You are here -allRefer - Reference - Country Study & Country Guide - China >

allRefer Reference and Encyclopedia Resource

allRefer    
allRefer
   


-- Country Study & Guide --     

 

China

 
Country Guide
Afghanistan
Albania
Algeria
Angola
Armenia
Austria
Azerbaijan
Bahrain
Bangladesh
Belarus
Belize
Bhutan
Bolivia
Brazil
Bulgaria
Cambodia
Chad
Chile
China
Colombia
Caribbean Islands
Comoros
Cyprus
Czechoslovakia
Dominican Republic
Ecuador
Egypt
El Salvador
Estonia
Ethiopia
Finland
Georgia
Germany
Germany (East)
Ghana
Guyana
Haiti
Honduras
Hungary
India
Indonesia
Iran
Iraq
Israel
Cote d'Ivoire
Japan
Jordan
Kazakhstan
Kuwait
Kyrgyzstan
Latvia
Laos
Lebanon
Libya
Lithuania
Macau
Madagascar
Maldives
Mauritania
Mauritius
Mexico
Moldova
Mongolia
Nepal
Nicaragua
Nigeria
North Korea
Oman
Pakistan
Panama
Paraguay
Peru
Philippines
Poland
Portugal
Qatar
Romania
Russia
Saudi Arabia
Seychelles
Singapore
Somalia
South Africa
South Korea
Soviet Union [USSR]
Spain
Sri Lanka
Sudan
Syria
Tajikistan
Thailand
Turkmenistan
Turkey
Uganda
United Arab Emirates
Uruguay
Uzbekistan
Venezuela
Vietnam
Yugoslavia
Zaire

China

Fertilizer

Intensive use of the arable soil made the use of fertilizer imperative to replace nutrients and to help improve yields. Organic fertilizers have long supplied the bulk of soil nutrients and have helped to maintain the structure of the soil. Over the centuries, use of organic fertilizers also increased with the growth in population and with the increased size of livestock herds. Peasants have traditionally used a large proportion of their labor in collecting organic materials for fertilizers. Use has been especially heavy in south China, where more intensive cropping has required more fertilizer and where the sources of fertilizer have been more abundant. Chemical fertilizers, however, have been used more widely since the 1960s. Use of chemical fertilizers in 1985 was more than 150 kilograms per hectare, measured in nutrient weight. The country's considerable future requirements will have to be met by chemical fertilizer because of the natural limits on rapid increases in production of organic fertilizers.

Production and imports of chemical fertilizers increased rapidly under the "agriculture first" programs of the early 1960s. The domestic industry was expanded, partly with the help of imported fertilizer factories, and production reached 1.7 million tons by 1965. Imports in 1965 were more than 600,000 tons. In the mid-1960s the government also began to emphasize the production of nitrogen fertilizer in small plants, usually operated by counties, that yielded about 10,000 tons per year. Their products were used locally, which helped conserve transportation resources. In 1972 the government contracted to import thirteen large-scale urea plants, each capable of producing more than 1 million tons of standard nitrogen fertilizer a year. By 1980 these were in operation, and total chemical fertilizer production in 1985 was 13.4 million tons, of which 12.3 million tons were nitrogen fertilizer. Imports added another 7.6 million tons.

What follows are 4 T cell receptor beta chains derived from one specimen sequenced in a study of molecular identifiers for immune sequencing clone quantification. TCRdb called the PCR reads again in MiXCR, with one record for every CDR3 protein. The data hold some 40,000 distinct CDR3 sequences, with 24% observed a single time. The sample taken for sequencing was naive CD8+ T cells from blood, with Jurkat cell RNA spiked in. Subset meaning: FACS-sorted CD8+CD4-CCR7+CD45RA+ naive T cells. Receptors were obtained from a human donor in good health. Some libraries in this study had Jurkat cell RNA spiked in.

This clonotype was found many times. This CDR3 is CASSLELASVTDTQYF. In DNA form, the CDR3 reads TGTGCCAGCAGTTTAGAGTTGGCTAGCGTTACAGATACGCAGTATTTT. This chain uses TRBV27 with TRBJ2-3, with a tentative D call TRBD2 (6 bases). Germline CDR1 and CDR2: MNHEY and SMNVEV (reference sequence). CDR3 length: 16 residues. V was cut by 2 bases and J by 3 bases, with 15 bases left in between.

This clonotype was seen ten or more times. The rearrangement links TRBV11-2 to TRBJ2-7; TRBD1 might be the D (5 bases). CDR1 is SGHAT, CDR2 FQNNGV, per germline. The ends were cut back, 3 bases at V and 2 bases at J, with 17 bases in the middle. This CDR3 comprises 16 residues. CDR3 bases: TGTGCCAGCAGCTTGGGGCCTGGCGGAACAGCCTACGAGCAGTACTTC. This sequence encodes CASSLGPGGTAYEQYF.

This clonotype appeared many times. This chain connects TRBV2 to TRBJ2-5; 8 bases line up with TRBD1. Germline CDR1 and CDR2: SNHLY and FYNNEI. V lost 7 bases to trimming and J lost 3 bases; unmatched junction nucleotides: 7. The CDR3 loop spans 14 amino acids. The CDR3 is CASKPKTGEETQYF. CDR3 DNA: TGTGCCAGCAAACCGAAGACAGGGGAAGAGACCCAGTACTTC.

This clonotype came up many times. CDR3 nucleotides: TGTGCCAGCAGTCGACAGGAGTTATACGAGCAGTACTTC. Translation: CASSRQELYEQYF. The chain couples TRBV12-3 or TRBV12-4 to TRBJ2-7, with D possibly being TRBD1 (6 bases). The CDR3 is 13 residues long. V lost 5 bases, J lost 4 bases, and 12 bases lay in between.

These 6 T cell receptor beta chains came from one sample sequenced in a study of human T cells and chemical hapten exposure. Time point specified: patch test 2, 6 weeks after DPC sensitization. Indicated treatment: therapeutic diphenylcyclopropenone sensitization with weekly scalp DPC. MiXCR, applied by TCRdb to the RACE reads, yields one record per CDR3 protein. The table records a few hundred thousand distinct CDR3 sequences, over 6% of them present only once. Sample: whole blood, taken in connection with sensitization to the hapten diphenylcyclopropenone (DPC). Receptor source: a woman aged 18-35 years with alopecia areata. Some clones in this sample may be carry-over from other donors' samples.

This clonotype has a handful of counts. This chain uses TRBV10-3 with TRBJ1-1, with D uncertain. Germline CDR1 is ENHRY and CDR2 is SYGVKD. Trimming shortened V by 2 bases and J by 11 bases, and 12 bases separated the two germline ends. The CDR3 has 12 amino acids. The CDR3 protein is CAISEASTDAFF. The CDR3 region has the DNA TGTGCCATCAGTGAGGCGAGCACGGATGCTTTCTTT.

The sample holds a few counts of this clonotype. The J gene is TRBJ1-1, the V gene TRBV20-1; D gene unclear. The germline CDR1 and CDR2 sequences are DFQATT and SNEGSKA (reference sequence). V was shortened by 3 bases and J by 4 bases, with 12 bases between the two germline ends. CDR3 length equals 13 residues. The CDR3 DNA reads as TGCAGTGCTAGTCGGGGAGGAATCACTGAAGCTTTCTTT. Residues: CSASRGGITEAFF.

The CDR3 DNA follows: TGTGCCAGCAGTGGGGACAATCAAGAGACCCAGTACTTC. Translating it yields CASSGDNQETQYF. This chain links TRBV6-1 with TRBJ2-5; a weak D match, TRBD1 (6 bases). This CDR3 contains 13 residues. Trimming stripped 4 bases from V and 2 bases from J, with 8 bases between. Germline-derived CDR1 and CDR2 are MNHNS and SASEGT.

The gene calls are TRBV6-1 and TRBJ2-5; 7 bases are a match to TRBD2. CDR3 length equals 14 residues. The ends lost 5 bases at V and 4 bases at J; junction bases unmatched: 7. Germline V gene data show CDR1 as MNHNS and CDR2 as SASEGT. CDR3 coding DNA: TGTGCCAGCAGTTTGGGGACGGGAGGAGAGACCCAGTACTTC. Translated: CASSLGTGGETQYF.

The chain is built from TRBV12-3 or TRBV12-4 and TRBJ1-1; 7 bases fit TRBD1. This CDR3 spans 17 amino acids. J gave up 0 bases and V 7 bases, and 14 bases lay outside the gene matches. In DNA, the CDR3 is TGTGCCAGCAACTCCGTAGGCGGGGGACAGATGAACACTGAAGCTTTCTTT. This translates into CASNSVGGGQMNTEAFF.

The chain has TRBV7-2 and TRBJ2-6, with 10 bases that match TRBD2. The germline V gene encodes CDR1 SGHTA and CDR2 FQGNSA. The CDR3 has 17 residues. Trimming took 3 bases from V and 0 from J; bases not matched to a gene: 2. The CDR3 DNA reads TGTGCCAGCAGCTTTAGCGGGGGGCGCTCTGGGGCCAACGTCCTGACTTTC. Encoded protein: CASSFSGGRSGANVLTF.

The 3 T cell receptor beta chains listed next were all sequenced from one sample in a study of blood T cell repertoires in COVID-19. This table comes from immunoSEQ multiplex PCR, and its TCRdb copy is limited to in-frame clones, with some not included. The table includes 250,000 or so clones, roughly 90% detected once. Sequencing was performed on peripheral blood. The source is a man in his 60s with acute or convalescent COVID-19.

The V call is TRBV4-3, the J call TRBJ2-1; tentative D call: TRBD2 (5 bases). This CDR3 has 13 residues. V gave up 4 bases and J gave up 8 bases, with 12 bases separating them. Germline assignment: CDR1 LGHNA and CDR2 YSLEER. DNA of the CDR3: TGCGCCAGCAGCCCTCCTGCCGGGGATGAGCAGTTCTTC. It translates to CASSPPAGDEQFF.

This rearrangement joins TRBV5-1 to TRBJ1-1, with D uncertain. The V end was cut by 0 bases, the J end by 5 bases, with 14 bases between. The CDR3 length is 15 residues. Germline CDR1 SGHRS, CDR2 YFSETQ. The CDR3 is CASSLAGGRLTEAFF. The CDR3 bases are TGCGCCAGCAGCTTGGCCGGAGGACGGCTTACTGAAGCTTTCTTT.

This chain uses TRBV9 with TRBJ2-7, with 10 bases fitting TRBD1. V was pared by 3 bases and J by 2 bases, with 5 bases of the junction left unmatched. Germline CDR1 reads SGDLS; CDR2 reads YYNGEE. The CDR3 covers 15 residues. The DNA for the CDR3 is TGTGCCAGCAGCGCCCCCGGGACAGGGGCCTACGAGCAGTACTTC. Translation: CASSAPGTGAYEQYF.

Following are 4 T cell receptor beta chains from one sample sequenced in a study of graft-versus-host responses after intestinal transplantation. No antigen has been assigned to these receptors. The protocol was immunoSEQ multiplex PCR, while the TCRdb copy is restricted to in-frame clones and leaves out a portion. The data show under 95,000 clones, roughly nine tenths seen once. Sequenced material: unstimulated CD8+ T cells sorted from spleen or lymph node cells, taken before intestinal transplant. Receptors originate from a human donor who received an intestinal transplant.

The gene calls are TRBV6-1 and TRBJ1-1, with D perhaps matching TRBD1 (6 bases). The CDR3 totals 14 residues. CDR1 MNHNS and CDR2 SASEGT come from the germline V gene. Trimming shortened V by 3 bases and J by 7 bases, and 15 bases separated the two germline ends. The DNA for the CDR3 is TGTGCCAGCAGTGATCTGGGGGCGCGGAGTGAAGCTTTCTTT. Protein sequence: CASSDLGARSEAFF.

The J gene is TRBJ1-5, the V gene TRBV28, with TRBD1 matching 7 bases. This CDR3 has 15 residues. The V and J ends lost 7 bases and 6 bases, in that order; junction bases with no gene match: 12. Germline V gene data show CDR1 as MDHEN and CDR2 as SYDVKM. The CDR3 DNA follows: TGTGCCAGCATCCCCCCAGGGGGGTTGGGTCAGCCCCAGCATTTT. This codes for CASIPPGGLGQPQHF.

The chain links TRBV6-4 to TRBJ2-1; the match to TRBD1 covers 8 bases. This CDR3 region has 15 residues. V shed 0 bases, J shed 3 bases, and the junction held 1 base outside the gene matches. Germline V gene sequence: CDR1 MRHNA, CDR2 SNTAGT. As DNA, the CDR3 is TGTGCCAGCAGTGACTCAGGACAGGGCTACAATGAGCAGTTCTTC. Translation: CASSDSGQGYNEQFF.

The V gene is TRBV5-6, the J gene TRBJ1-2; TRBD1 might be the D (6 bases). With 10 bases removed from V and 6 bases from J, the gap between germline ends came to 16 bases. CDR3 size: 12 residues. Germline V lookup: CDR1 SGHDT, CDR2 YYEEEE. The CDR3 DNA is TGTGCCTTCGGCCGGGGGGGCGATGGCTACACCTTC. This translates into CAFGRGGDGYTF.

In the 1980s chemical fertilizer use per hectare was less than the Japanese and Korean averages but more than the Indonesian and Indian averages. Future production and imports were likely to emphasize phosphate and potassium content in order to balance the nutrients obtained from organic fertilizers and from existing factories. Institutional reforms in the early 1980s encouraged households to cut costs and maximize earnings, which probably led to more efficient use of chemical fertilizer as farmers applied fertilizer to those crops giving the highest rates of return.

Data as of July 1987


China - TABLE OF CONTENTS

  • China -Economic Context

  • China - Agriculture

  • China - Industry

  • China - Trade and Transportation

  • China - Science and Technology


  • Go Up - Top of Page

    Make allRefer Reference your HomepageAdd allRefer Reference to your FavoritesGo to Top of PagePrint this PageSend this Page to a Friend


    Information Courtesy: The Library of Congress - Country Studies


    Content on this web site is provided for informational purposes only. We accept no responsibility for any loss, injury or inconvenience sustained by any person resulting from information published on this site. We encourage you to verify any critical information with the relevant authorities.

     

     

     
     


    About Us | Contact Us | Terms of Use | Privacy | Links Directory
    Link to allRefer | Add allRefer Search to your site

    allRefer
    All Rights reserved. Site best viewed in 800 x 600 resolution.